The Gallatin Range is a wildlife corridor between the Crown of the Continent and Yellowstone National Park. It provides clean water for nearby towns, a refuge for wildlife and world-class recreation.
But overuse could harm all of these values. The Wilderness Society is working to both protect its wild places and ensure there are recreation opportunities.
The Gallatin is the last and largest wild mountain tract bordering Yellowstone Park that is not permanently protected.
A long-term vision for the Gallatin Range will permanently protect its core while improving recreational opportunities in the forest that surrounds it.
We’re working with diverse groups to create a proposal for the Gallatin that marries wilderness protection and recreational opportunity.
Wilderness is a precious resource with many human, natural and economic benefits that we need to protect.
Hear artists, activists and adventurers share what the ownership and legacy of these American wildlands means to them.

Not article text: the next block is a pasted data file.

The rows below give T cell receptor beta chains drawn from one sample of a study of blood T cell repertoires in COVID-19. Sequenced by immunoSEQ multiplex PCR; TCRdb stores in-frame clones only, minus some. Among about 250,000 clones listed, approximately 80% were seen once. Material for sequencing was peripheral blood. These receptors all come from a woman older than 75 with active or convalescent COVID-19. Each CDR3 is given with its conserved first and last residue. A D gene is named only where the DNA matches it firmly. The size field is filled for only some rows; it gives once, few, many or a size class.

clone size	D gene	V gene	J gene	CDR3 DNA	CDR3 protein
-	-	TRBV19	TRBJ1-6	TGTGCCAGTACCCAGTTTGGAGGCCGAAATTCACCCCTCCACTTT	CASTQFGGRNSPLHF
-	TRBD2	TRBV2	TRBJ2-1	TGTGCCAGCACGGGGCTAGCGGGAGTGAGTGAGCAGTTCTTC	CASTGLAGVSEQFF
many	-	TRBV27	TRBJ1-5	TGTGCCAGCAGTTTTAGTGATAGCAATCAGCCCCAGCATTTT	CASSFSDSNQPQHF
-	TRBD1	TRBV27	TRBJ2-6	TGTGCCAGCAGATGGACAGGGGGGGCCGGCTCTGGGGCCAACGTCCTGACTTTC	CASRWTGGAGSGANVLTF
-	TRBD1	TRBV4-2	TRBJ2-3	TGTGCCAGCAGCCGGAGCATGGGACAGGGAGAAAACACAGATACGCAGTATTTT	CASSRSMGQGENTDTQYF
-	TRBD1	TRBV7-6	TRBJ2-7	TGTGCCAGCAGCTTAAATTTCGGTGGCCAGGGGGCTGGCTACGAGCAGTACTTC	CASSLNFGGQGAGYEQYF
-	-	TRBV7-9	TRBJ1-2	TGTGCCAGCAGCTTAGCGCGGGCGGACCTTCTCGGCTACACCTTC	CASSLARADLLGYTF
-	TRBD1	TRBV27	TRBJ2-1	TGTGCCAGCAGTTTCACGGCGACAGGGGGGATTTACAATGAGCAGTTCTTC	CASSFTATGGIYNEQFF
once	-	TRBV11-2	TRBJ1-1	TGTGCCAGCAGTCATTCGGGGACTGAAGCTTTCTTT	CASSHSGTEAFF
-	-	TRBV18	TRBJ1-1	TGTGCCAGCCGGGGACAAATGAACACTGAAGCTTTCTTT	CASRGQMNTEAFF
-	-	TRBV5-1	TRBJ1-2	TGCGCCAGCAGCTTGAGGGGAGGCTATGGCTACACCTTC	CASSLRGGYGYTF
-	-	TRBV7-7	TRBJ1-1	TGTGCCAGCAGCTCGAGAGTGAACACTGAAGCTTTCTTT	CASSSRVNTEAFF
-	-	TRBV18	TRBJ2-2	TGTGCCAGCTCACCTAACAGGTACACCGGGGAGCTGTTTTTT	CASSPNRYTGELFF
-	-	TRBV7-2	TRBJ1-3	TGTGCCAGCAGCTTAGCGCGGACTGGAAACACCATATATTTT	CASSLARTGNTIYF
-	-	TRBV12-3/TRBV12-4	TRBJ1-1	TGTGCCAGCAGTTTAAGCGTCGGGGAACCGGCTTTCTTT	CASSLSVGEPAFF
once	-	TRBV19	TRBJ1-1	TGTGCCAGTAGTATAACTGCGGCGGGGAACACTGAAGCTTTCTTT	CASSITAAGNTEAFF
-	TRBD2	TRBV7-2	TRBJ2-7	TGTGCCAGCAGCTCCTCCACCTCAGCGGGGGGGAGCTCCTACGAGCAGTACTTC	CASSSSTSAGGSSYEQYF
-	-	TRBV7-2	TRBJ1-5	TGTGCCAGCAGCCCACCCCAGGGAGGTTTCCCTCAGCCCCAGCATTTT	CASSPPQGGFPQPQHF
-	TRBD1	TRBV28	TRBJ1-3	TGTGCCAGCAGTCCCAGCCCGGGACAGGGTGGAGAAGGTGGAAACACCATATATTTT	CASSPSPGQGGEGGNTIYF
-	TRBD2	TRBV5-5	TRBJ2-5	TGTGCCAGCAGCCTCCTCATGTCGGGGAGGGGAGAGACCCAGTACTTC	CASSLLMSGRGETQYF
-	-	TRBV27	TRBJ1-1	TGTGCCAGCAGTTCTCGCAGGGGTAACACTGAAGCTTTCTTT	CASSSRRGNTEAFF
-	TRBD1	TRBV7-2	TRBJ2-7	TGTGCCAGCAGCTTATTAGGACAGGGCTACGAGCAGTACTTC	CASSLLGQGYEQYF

Need inspiration to protect wilderness? Enter our Wild Days of Summer give-away to win airfare to visit your favorite wild place.
Sample Letter to IRA Adminstrator DOC
- In this report, we provide the policy framework for designating ORV trails and areas on federal lands, along with a series of recommendations based on recent case law and ten case studies from the Forest Service, BLM, and National Park Service that demonstrate both agency failures to comply with the executive order minimization criteria and good planning practices that could be incorporated into a model for application of the criteria.
Chart of offshore oil well blowout incident rates illustrates the need for stronger federal regulations to improve human safety and decrease environmental risk.